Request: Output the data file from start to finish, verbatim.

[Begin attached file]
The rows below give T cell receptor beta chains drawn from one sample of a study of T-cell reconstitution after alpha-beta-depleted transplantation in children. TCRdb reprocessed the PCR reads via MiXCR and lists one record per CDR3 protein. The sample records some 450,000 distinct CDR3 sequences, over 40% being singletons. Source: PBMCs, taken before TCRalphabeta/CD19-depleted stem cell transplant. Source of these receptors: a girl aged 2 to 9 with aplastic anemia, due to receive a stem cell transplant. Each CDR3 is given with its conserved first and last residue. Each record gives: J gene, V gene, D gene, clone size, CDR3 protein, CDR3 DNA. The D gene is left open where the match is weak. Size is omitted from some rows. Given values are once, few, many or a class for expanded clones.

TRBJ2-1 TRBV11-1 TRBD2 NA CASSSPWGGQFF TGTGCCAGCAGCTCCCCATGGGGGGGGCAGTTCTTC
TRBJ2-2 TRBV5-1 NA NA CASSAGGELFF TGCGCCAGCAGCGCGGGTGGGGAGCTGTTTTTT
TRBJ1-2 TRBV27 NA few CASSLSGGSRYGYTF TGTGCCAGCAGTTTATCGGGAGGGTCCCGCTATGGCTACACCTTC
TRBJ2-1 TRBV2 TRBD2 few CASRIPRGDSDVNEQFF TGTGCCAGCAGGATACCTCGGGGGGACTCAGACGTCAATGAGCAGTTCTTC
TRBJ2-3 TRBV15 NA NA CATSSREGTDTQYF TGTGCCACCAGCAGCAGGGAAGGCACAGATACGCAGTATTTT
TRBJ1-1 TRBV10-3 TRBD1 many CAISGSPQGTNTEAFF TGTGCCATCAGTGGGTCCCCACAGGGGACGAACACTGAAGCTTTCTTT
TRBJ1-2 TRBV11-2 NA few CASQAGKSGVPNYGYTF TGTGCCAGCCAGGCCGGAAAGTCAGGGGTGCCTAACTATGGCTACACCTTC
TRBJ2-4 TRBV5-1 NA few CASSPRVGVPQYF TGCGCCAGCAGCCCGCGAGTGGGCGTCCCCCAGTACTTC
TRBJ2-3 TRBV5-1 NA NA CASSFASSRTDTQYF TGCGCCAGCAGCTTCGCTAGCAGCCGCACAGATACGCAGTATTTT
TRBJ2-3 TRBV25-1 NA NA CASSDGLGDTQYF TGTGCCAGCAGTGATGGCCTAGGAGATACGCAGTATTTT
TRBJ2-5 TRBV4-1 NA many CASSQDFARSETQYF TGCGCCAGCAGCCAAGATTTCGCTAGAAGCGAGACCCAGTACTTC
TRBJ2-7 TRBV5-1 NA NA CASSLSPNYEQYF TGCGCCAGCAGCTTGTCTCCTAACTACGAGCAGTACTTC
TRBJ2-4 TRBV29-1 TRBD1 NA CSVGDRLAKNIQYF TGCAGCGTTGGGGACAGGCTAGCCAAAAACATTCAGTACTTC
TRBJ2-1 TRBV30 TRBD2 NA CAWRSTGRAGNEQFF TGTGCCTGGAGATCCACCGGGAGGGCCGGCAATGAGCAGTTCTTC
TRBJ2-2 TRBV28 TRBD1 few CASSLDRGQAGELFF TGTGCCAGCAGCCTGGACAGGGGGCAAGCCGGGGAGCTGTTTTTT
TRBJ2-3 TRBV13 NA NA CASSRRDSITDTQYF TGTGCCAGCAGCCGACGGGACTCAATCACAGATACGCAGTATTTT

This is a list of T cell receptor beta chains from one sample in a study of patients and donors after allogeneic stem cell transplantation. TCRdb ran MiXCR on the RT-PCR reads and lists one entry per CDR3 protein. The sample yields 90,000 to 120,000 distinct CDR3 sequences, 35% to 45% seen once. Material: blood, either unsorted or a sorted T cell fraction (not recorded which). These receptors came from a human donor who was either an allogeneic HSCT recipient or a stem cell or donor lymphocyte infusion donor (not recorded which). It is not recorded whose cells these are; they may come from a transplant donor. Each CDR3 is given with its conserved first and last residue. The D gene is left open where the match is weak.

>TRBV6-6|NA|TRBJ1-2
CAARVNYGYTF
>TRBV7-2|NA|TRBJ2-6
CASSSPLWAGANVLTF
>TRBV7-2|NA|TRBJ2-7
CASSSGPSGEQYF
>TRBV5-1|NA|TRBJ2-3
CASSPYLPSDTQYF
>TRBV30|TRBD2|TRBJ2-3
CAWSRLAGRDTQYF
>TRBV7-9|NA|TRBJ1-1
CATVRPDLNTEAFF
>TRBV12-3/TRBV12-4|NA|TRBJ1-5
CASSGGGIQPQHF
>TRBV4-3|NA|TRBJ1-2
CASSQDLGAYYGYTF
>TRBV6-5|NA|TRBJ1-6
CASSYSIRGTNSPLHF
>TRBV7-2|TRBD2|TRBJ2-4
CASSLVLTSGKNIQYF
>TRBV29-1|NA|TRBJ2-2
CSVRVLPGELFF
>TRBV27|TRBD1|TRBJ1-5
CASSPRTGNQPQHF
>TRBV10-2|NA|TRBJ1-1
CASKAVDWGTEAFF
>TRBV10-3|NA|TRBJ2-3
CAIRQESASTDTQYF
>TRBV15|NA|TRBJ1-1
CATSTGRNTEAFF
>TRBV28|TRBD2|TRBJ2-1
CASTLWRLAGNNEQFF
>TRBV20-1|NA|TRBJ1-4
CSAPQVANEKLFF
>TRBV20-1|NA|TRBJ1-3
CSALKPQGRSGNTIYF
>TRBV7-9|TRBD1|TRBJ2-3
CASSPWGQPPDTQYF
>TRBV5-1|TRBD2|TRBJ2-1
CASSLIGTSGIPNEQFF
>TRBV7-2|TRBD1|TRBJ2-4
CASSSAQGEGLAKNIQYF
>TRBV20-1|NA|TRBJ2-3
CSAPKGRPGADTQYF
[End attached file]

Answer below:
The rows below give T cell receptor beta chains drawn from one sample of a study of T-cell reconstitution after alpha-beta-depleted transplantation in children. TCRdb reprocessed the PCR reads via MiXCR and lists one record per CDR3 protein. The sample records some 450,000 distinct CDR3 sequences, over 40% being singletons. Source: PBMCs, taken before TCRalphabeta/CD19-depleted stem cell transplant. Source of these receptors: a girl aged 2 to 9 with aplastic anemia, due to receive a stem cell transplant. Each CDR3 is given with its conserved first and last residue. Each record gives: J gene, V gene, D gene, clone size, CDR3 protein, CDR3 DNA. The D gene is left open where the match is weak. Size is omitted from some rows. Given values are once, few, many or a class for expanded clones.

TRBJ2-1 TRBV11-1 TRBD2 NA CASSSPWGGQFF TGTGCCAGCAGCTCCCCATGGGGGGGGCAGTTCTTC
TRBJ2-2 TRBV5-1 NA NA CASSAGGELFF TGCGCCAGCAGCGCGGGTGGGGAGCTGTTTTTT
TRBJ1-2 TRBV27 NA few CASSLSGGSRYGYTF TGTGCCAGCAGTTTATCGGGAGGGTCCCGCTATGGCTACACCTTC
TRBJ2-1 TRBV2 TRBD2 few CASRIPRGDSDVNEQFF TGTGCCAGCAGGATACCTCGGGGGGACTCAGACGTCAATGAGCAGTTCTTC
TRBJ2-3 TRBV15 NA NA CATSSREGTDTQYF TGTGCCACCAGCAGCAGGGAAGGCACAGATACGCAGTATTTT
TRBJ1-1 TRBV10-3 TRBD1 many CAISGSPQGTNTEAFF TGTGCCATCAGTGGGTCCCCACAGGGGACGAACACTGAAGCTTTCTTT
TRBJ1-2 TRBV11-2 NA few CASQAGKSGVPNYGYTF TGTGCCAGCCAGGCCGGAAAGTCAGGGGTGCCTAACTATGGCTACACCTTC
TRBJ2-4 TRBV5-1 NA few CASSPRVGVPQYF TGCGCCAGCAGCCCGCGAGTGGGCGTCCCCCAGTACTTC
TRBJ2-3 TRBV5-1 NA NA CASSFASSRTDTQYF TGCGCCAGCAGCTTCGCTAGCAGCCGCACAGATACGCAGTATTTT
TRBJ2-3 TRBV25-1 NA NA CASSDGLGDTQYF TGTGCCAGCAGTGATGGCCTAGGAGATACGCAGTATTTT
TRBJ2-5 TRBV4-1 NA many CASSQDFARSETQYF TGCGCCAGCAGCCAAGATTTCGCTAGAAGCGAGACCCAGTACTTC
TRBJ2-7 TRBV5-1 NA NA CASSLSPNYEQYF TGCGCCAGCAGCTTGTCTCCTAACTACGAGCAGTACTTC
TRBJ2-4 TRBV29-1 TRBD1 NA CSVGDRLAKNIQYF TGCAGCGTTGGGGACAGGCTAGCCAAAAACATTCAGTACTTC
TRBJ2-1 TRBV30 TRBD2 NA CAWRSTGRAGNEQFF TGTGCCTGGAGATCCACCGGGAGGGCCGGCAATGAGCAGTTCTTC
TRBJ2-2 TRBV28 TRBD1 few CASSLDRGQAGELFF TGTGCCAGCAGCCTGGACAGGGGGCAAGCCGGGGAGCTGTTTTTT
TRBJ2-3 TRBV13 NA NA CASSRRDSITDTQYF TGTGCCAGCAGCCGACGGGACTCAATCACAGATACGCAGTATTTT

This is a list of T cell receptor beta chains from one sample in a study of patients and donors after allogeneic stem cell transplantation. TCRdb ran MiXCR on the RT-PCR reads and lists one entry per CDR3 protein. The sample yields 90,000 to 120,000 distinct CDR3 sequences, 35% to 45% seen once. Material: blood, either unsorted or a sorted T cell fraction (not recorded which). These receptors came from a human donor who was either an allogeneic HSCT recipient or a stem cell or donor lymphocyte infusion donor (not recorded which). It is not recorded whose cells these are; they may come from a transplant donor. Each CDR3 is given with its conserved first and last residue. The D gene is left open where the match is weak.

>TRBV6-6|NA|TRBJ1-2
CAARVNYGYTF
>TRBV7-2|NA|TRBJ2-6
CASSSPLWAGANVLTF
>TRBV7-2|NA|TRBJ2-7
CASSSGPSGEQYF
>TRBV5-1|NA|TRBJ2-3
CASSPYLPSDTQYF
>TRBV30|TRBD2|TRBJ2-3
CAWSRLAGRDTQYF
>TRBV7-9|NA|TRBJ1-1
CATVRPDLNTEAFF
>TRBV12-3/TRBV12-4|NA|TRBJ1-5
CASSGGGIQPQHF
>TRBV4-3|NA|TRBJ1-2
CASSQDLGAYYGYTF
>TRBV6-5|NA|TRBJ1-6
CASSYSIRGTNSPLHF
>TRBV7-2|TRBD2|TRBJ2-4
CASSLVLTSGKNIQYF
>TRBV29-1|NA|TRBJ2-2
CSVRVLPGELFF
>TRBV27|TRBD1|TRBJ1-5
CASSPRTGNQPQHF
>TRBV10-2|NA|TRBJ1-1
CASKAVDWGTEAFF
>TRBV10-3|NA|TRBJ2-3
CAIRQESASTDTQYF
>TRBV15|NA|TRBJ1-1
CATSTGRNTEAFF
>TRBV28|TRBD2|TRBJ2-1
CASTLWRLAGNNEQFF
>TRBV20-1|NA|TRBJ1-4
CSAPQVANEKLFF
>TRBV20-1|NA|TRBJ1-3
CSALKPQGRSGNTIYF
>TRBV7-9|TRBD1|TRBJ2-3
CASSPWGQPPDTQYF
>TRBV5-1|TRBD2|TRBJ2-1
CASSLIGTSGIPNEQFF
>TRBV7-2|TRBD1|TRBJ2-4
CASSSAQGEGLAKNIQYF
>TRBV20-1|NA|TRBJ2-3
CSAPKGRPGADTQYF